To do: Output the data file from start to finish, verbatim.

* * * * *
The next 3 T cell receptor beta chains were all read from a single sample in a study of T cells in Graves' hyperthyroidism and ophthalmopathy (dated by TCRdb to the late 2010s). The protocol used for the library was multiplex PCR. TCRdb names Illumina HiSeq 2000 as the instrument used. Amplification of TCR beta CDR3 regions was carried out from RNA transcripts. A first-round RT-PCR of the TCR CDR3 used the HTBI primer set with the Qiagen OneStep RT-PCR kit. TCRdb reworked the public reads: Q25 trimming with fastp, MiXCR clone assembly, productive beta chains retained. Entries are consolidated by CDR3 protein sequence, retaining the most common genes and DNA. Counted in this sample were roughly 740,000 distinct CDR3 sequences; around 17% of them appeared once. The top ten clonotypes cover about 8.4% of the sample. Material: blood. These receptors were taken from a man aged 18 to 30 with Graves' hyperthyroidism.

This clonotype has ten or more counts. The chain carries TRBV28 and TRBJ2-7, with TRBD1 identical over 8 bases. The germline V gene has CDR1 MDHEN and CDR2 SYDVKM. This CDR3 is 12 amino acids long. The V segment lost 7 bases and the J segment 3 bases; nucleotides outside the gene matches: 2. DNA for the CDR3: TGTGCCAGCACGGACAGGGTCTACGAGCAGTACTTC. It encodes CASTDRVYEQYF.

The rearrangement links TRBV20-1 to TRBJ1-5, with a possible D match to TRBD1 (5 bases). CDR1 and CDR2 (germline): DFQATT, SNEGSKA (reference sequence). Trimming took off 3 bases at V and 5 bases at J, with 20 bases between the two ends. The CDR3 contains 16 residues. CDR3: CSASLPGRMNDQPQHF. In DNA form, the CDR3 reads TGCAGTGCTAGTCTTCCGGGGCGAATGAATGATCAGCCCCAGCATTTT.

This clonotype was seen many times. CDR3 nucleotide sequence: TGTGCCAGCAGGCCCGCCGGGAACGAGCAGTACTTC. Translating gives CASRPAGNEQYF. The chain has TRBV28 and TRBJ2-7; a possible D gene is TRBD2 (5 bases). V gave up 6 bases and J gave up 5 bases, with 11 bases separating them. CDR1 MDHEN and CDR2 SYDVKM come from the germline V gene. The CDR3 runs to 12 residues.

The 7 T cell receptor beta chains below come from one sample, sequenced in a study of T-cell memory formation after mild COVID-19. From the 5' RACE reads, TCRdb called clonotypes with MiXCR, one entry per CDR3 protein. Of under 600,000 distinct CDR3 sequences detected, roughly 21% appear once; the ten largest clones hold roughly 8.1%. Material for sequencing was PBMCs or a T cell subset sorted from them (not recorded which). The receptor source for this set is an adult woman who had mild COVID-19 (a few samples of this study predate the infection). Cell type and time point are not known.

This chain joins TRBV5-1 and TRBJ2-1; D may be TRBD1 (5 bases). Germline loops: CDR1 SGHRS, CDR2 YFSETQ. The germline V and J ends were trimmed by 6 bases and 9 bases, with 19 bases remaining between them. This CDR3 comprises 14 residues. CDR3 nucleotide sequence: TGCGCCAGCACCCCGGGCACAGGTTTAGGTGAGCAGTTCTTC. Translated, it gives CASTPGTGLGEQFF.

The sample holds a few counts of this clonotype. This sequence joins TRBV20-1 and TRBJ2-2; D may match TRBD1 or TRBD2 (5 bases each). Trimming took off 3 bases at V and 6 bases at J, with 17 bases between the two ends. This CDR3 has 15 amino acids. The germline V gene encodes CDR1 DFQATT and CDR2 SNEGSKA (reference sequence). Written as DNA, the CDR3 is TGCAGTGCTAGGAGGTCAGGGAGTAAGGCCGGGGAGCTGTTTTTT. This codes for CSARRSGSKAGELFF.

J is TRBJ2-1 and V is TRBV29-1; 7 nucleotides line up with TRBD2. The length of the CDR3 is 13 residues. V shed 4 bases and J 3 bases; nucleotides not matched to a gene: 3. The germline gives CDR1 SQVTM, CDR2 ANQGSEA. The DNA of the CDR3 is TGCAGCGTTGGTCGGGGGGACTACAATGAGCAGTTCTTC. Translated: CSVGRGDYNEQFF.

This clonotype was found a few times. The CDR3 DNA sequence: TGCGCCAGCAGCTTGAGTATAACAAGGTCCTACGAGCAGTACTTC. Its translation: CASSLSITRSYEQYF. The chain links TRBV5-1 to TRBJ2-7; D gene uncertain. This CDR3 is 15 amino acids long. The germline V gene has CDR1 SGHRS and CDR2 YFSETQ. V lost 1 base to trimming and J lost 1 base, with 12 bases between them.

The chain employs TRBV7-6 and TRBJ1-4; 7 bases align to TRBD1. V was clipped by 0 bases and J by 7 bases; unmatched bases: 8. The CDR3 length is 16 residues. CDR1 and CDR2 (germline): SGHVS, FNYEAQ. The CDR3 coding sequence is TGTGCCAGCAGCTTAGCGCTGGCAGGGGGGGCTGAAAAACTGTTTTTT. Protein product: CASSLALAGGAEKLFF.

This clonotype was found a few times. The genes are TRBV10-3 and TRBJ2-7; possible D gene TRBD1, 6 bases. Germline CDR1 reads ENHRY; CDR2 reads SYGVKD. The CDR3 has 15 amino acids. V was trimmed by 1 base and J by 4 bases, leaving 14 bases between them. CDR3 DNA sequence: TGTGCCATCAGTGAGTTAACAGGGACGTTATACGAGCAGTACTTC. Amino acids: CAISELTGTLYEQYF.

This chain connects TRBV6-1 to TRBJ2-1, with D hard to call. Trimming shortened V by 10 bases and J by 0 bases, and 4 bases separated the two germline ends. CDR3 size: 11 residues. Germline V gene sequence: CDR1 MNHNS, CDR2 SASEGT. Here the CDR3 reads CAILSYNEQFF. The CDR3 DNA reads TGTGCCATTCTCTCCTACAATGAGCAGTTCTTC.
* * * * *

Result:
The next 3 T cell receptor beta chains were all read from a single sample in a study of T cells in Graves' hyperthyroidism and ophthalmopathy (dated by TCRdb to the late 2010s). The protocol used for the library was multiplex PCR. TCRdb names Illumina HiSeq 2000 as the instrument used. Amplification of TCR beta CDR3 regions was carried out from RNA transcripts. A first-round RT-PCR of the TCR CDR3 used the HTBI primer set with the Qiagen OneStep RT-PCR kit. TCRdb reworked the public reads: Q25 trimming with fastp, MiXCR clone assembly, productive beta chains retained. Entries are consolidated by CDR3 protein sequence, retaining the most common genes and DNA. Counted in this sample were roughly 740,000 distinct CDR3 sequences; around 17% of them appeared once. The top ten clonotypes cover about 8.4% of the sample. Material: blood. These receptors were taken from a man aged 18 to 30 with Graves' hyperthyroidism.

This clonotype has ten or more counts. The chain carries TRBV28 and TRBJ2-7, with TRBD1 identical over 8 bases. The germline V gene has CDR1 MDHEN and CDR2 SYDVKM. This CDR3 is 12 amino acids long. The V segment lost 7 bases and the J segment 3 bases; nucleotides outside the gene matches: 2. DNA for the CDR3: TGTGCCAGCACGGACAGGGTCTACGAGCAGTACTTC. It encodes CASTDRVYEQYF.

The rearrangement links TRBV20-1 to TRBJ1-5, with a possible D match to TRBD1 (5 bases). CDR1 and CDR2 (germline): DFQATT, SNEGSKA (reference sequence). Trimming took off 3 bases at V and 5 bases at J, with 20 bases between the two ends. The CDR3 contains 16 residues. CDR3: CSASLPGRMNDQPQHF. In DNA form, the CDR3 reads TGCAGTGCTAGTCTTCCGGGGCGAATGAATGATCAGCCCCAGCATTTT.

This clonotype was seen many times. CDR3 nucleotide sequence: TGTGCCAGCAGGCCCGCCGGGAACGAGCAGTACTTC. Translating gives CASRPAGNEQYF. The chain has TRBV28 and TRBJ2-7; a possible D gene is TRBD2 (5 bases). V gave up 6 bases and J gave up 5 bases, with 11 bases separating them. CDR1 MDHEN and CDR2 SYDVKM come from the germline V gene. The CDR3 runs to 12 residues.

The 7 T cell receptor beta chains below come from one sample, sequenced in a study of T-cell memory formation after mild COVID-19. From the 5' RACE reads, TCRdb called clonotypes with MiXCR, one entry per CDR3 protein. Of under 600,000 distinct CDR3 sequences detected, roughly 21% appear once; the ten largest clones hold roughly 8.1%. Material for sequencing was PBMCs or a T cell subset sorted from them (not recorded which). The receptor source for this set is an adult woman who had mild COVID-19 (a few samples of this study predate the infection). Cell type and time point are not known.

This chain joins TRBV5-1 and TRBJ2-1; D may be TRBD1 (5 bases). Germline loops: CDR1 SGHRS, CDR2 YFSETQ. The germline V and J ends were trimmed by 6 bases and 9 bases, with 19 bases remaining between them. This CDR3 comprises 14 residues. CDR3 nucleotide sequence: TGCGCCAGCACCCCGGGCACAGGTTTAGGTGAGCAGTTCTTC. Translated, it gives CASTPGTGLGEQFF.

The sample holds a few counts of this clonotype. This sequence joins TRBV20-1 and TRBJ2-2; D may match TRBD1 or TRBD2 (5 bases each). Trimming took off 3 bases at V and 6 bases at J, with 17 bases between the two ends. This CDR3 has 15 amino acids. The germline V gene encodes CDR1 DFQATT and CDR2 SNEGSKA (reference sequence). Written as DNA, the CDR3 is TGCAGTGCTAGGAGGTCAGGGAGTAAGGCCGGGGAGCTGTTTTTT. This codes for CSARRSGSKAGELFF.

J is TRBJ2-1 and V is TRBV29-1; 7 nucleotides line up with TRBD2. The length of the CDR3 is 13 residues. V shed 4 bases and J 3 bases; nucleotides not matched to a gene: 3. The germline gives CDR1 SQVTM, CDR2 ANQGSEA. The DNA of the CDR3 is TGCAGCGTTGGTCGGGGGGACTACAATGAGCAGTTCTTC. Translated: CSVGRGDYNEQFF.

This clonotype was found a few times. The CDR3 DNA sequence: TGCGCCAGCAGCTTGAGTATAACAAGGTCCTACGAGCAGTACTTC. Its translation: CASSLSITRSYEQYF. The chain links TRBV5-1 to TRBJ2-7; D gene uncertain. This CDR3 is 15 amino acids long. The germline V gene has CDR1 SGHRS and CDR2 YFSETQ. V lost 1 base to trimming and J lost 1 base, with 12 bases between them.

The chain employs TRBV7-6 and TRBJ1-4; 7 bases align to TRBD1. V was clipped by 0 bases and J by 7 bases; unmatched bases: 8. The CDR3 length is 16 residues. CDR1 and CDR2 (germline): SGHVS, FNYEAQ. The CDR3 coding sequence is TGTGCCAGCAGCTTAGCGCTGGCAGGGGGGGCTGAAAAACTGTTTTTT. Protein product: CASSLALAGGAEKLFF.

This clonotype was found a few times. The genes are TRBV10-3 and TRBJ2-7; possible D gene TRBD1, 6 bases. Germline CDR1 reads ENHRY; CDR2 reads SYGVKD. The CDR3 has 15 amino acids. V was trimmed by 1 base and J by 4 bases, leaving 14 bases between them. CDR3 DNA sequence: TGTGCCATCAGTGAGTTAACAGGGACGTTATACGAGCAGTACTTC. Amino acids: CAISELTGTLYEQYF.

This chain connects TRBV6-1 to TRBJ2-1, with D hard to call. Trimming shortened V by 10 bases and J by 0 bases, and 4 bases separated the two germline ends. CDR3 size: 11 residues. Germline V gene sequence: CDR1 MNHNS, CDR2 SASEGT. Here the CDR3 reads CAILSYNEQFF. The CDR3 DNA reads TGTGCCATTCTCTCCTACAATGAGCAGTTCTTC.